The bolded could be mistakes, but they could also be due to not understanding the concept.  For example, forgetting a negative sign could be a careless mistake, but it could also be the result of not correctly establishing which direction is negative when setting up the problem.

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I can’t speak to the particular class, but AP Physics C is a hard exam.  I took it longer ago than I care to remember, but the class was a killer due to an awful teacher and a worthless textbook.  I made my dad explain the material every night so I could do my homework.  The thing about physics and engineering school is that you have to do your homework and you have to read the problem.  There was a pretty clear correspondence between grade and time spent on homework daily, not just before the test.  Have him organize his thoughts before he starts and write down what he knows and what he is solving for before he starts working, along with a diagram.  An organized process should help some of the stuff you describe.

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I agree with @Mom2mthj.  Part of his problem check list is that before he writes down the answer to any question, he needs to re-read the question so that he can answer the question that was asked, not what he thinks was asked.  This is a common issue, and one which can be rectified with practice.  Always re-read the question before writing down the answer.  

So many times in AoPS we'll get thick in the weeds of the calculating a solution, and then once in a while I'll pop my head up and ask out loud, "Now what are they looking for?"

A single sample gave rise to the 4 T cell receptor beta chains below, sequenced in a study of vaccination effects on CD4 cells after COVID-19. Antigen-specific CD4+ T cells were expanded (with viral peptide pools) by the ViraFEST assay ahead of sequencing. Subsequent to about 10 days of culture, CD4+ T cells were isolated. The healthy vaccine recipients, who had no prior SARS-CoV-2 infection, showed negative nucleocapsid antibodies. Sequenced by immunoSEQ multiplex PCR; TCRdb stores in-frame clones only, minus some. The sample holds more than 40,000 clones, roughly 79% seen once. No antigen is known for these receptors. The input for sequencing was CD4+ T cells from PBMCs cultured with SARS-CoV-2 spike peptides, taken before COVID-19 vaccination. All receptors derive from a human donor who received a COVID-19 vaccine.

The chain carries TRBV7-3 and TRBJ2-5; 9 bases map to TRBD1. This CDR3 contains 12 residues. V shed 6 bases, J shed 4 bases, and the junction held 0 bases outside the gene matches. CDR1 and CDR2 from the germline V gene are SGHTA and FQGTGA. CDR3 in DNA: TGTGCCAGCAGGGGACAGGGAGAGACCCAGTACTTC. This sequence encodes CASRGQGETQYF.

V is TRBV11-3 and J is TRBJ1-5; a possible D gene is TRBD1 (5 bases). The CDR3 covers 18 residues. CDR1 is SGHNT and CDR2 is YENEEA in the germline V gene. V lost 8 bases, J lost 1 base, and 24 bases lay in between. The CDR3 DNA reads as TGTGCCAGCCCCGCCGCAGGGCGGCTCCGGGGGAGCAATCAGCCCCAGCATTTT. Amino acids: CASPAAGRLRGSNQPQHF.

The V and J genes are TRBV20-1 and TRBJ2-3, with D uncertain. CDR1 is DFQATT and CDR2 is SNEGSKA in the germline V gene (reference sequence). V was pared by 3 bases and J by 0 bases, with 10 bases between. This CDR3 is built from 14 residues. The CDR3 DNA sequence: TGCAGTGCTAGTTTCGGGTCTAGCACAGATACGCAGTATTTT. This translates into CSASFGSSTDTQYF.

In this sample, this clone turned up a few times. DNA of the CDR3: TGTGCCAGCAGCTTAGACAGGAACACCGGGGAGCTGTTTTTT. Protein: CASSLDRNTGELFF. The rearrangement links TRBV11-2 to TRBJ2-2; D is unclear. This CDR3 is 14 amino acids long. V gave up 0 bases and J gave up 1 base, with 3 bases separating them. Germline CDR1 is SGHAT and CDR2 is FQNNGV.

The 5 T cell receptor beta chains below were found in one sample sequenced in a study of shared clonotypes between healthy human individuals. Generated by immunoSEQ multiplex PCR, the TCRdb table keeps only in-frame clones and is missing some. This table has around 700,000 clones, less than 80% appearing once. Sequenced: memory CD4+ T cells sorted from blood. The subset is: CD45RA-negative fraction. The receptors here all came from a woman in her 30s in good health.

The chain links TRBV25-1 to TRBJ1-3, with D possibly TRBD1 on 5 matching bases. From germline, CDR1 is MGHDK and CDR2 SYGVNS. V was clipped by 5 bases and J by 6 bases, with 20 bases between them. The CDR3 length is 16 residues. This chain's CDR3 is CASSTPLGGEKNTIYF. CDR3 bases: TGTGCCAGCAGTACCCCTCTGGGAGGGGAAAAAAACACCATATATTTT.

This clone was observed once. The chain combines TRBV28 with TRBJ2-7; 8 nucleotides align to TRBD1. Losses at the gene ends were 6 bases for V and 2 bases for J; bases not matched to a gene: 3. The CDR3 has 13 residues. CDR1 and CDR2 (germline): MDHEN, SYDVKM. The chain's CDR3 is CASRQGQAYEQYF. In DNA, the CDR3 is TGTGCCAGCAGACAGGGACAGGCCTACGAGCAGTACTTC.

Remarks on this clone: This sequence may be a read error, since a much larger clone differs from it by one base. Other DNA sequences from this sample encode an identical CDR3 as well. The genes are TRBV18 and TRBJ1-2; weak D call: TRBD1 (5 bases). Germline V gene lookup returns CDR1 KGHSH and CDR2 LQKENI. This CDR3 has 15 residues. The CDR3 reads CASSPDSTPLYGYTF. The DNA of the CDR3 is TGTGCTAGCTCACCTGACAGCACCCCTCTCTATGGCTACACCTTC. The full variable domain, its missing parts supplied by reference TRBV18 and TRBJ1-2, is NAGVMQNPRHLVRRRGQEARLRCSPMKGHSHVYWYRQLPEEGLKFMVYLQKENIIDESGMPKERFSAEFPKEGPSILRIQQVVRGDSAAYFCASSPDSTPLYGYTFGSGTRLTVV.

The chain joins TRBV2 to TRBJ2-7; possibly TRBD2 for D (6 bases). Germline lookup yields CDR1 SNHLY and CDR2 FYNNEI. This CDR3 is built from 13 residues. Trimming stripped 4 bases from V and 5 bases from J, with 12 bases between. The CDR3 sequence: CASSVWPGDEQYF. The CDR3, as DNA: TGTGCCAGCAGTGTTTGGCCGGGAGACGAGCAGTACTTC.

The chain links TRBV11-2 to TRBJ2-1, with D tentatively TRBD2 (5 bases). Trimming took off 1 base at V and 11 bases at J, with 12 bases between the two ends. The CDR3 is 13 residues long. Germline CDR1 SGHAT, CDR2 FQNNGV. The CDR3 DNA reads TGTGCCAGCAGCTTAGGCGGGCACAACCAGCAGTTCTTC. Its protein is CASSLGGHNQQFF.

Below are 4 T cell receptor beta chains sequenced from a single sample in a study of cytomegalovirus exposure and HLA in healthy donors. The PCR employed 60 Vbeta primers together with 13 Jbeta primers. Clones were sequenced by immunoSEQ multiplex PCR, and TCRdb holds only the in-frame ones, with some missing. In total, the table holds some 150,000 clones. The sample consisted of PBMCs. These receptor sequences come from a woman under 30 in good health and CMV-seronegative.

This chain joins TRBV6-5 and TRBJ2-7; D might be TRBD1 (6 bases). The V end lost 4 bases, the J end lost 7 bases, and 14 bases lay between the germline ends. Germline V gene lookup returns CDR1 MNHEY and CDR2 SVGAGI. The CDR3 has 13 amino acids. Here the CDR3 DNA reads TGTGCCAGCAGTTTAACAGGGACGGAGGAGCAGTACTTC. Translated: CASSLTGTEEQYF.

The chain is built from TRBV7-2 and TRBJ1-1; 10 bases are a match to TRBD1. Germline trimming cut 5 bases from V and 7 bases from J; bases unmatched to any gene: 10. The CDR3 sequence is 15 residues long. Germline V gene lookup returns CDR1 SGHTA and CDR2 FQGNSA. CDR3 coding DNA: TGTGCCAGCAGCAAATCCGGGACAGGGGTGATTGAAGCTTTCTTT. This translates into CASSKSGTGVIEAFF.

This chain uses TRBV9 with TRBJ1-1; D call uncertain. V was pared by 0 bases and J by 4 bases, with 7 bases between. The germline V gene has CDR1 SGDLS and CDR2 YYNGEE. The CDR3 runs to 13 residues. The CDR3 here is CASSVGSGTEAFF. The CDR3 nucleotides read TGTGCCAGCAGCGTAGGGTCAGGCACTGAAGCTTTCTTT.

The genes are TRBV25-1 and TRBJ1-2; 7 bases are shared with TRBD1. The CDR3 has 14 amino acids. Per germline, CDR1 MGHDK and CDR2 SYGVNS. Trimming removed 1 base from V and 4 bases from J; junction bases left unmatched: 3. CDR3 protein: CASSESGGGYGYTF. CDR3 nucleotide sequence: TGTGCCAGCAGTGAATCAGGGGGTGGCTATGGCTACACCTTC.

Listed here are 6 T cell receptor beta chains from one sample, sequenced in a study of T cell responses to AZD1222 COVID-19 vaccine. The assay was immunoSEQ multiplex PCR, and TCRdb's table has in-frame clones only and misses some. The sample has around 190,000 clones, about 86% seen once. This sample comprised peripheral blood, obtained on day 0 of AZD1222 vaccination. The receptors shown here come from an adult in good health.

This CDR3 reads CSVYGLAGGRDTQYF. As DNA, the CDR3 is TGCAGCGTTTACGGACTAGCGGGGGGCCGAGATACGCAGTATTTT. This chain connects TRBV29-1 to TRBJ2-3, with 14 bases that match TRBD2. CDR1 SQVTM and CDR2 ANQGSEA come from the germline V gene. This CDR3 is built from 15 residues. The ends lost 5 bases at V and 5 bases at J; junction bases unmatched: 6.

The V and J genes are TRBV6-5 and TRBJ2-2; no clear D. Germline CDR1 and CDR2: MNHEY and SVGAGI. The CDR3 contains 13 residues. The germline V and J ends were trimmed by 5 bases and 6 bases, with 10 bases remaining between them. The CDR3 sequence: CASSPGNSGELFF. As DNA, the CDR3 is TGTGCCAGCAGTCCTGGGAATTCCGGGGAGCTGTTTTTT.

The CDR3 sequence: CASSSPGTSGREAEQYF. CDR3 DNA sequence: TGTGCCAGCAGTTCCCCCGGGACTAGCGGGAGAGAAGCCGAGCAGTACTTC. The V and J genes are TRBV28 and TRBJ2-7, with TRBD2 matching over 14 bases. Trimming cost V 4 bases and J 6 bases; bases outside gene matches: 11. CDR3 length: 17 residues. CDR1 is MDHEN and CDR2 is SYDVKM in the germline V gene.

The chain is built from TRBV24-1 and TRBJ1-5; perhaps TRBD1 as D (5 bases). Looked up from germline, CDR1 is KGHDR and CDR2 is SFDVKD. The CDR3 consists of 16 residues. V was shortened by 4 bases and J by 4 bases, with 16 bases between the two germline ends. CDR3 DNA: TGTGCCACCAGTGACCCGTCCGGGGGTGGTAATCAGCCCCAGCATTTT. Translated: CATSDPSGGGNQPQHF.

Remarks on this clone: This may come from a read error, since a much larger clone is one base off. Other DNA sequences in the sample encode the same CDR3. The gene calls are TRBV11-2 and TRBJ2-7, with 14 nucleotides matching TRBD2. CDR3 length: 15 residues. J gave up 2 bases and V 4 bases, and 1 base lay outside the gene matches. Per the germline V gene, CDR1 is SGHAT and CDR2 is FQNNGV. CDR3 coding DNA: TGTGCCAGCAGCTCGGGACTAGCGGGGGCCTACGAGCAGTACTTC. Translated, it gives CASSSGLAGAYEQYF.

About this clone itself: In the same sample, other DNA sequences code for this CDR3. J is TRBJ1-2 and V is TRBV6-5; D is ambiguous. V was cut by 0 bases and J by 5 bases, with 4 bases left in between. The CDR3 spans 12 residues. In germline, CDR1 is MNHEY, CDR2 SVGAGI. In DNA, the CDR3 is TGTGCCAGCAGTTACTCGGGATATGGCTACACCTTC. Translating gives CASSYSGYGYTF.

I'll see if I can find info re: avoiding missed negative signs, etc.  

If he's using the wrong physics formula, I'm wondering if he has a deep understanding of what he is studying?

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5 minutes ago, daijobu said:

I agree with @Mom2mthj.  Part of his problem check list is that before he writes down the answer to any question, he needs to re-read the question so that he can answer the question that was asked, not what he thinks was asked.  This is a common issue, and one which can be rectified with practice.  Always re-read the question before writing down the answer.  

So many times in AoPS we'll get thick in the weeds of the calculating a solution, and then once in a while I'll pop my head up and ask out loud, "Now what are they looking for?"  

I'll see if I can find info re: avoiding missed negative signs, etc.  

If he's using the wrong physics formula, I'm wondering if he has a deep understanding of what he is studying?

This is good advice about re-reading the question. I will have him focus on doing this more. It's hard for me to help him because I have NO IDEA what any of it is. I was liberal arts.

One encouraging thing was today he found out that his grade is right around the average for the class. So it's not too bad. And he has decided he is going to do his best and not stress about needing an A in the class. I think he has a good attitude about it. He wants to learn it, and will work at it, but if he doesn't make an A then it won't ruin him. 

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Here is the AoPS advice on how to avoid mistakes:  https://artofproblemsolving.com/news/articles/stop-making-stupid-mistakes

To that I will add:  

  • Line up your equal signs.  Write neatly, with 1 expression on each line (maybe 2 if they are short), and line up the equal signs on the left.
  • If you are combining like terms (not sure how often this happens in physics), underline the terms as you combine them.  Many ppl line through them and there's nothing wrong with that, but it makes it harder to re-read and check your work.  If you underline as you replace them, then that's a quick check that you haven't missed any terms or counted the same term twice.
  • Write neatly and slowly.  Take a little extra time to make your solution look beautiful.  Someone will actually read your FRQ, so at the least you want to give them a reason to give you partial credit.  

I think if your student is having difficulty knowing when to use a particular equation, then he probably needs a tutor or just additional study.  You can help by becoming a college board approved teacher so you can have access to additional old exams for practice.